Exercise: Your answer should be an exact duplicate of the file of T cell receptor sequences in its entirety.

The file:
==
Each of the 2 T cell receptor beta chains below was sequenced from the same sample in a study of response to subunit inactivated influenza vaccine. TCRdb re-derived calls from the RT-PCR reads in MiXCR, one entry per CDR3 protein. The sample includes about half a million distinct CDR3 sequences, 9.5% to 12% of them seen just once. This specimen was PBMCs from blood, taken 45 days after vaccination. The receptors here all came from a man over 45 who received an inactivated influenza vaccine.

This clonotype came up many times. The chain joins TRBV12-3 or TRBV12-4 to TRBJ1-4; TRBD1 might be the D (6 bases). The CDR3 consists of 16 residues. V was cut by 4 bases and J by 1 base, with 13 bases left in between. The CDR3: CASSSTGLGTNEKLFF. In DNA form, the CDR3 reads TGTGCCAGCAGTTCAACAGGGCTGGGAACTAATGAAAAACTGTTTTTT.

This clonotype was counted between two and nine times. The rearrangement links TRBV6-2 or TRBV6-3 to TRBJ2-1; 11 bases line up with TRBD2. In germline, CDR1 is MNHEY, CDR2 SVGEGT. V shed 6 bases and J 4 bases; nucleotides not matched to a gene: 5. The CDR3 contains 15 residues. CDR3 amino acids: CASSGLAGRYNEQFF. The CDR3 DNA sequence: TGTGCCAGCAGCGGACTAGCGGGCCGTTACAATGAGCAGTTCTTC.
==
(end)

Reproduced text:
Each of the 2 T cell receptor beta chains below was sequenced from the same sample in a study of response to subunit inactivated influenza vaccine. TCRdb re-derived calls from the RT-PCR reads in MiXCR, one entry per CDR3 protein. The sample includes about half a million distinct CDR3 sequences, 9.5% to 12% of them seen just once. This specimen was PBMCs from blood, taken 45 days after vaccination. The receptors here all came from a man over 45 who received an inactivated influenza vaccine.

This clonotype came up many times. The chain joins TRBV12-3 or TRBV12-4 to TRBJ1-4; TRBD1 might be the D (6 bases). The CDR3 consists of 16 residues. V was cut by 4 bases and J by 1 base, with 13 bases left in between. The CDR3: CASSSTGLGTNEKLFF. In DNA form, the CDR3 reads TGTGCCAGCAGTTCAACAGGGCTGGGAACTAATGAAAAACTGTTTTTT.

This clonotype was counted between two and nine times. The rearrangement links TRBV6-2 or TRBV6-3 to TRBJ2-1; 11 bases line up with TRBD2. In germline, CDR1 is MNHEY, CDR2 SVGEGT. V shed 6 bases and J 4 bases; nucleotides not matched to a gene: 5. The CDR3 contains 15 residues. CDR3 amino acids: CASSGLAGRYNEQFF. The CDR3 DNA sequence: TGTGCCAGCAGCGGACTAGCGGGCCGTTACAATGAGCAGTTCTTC.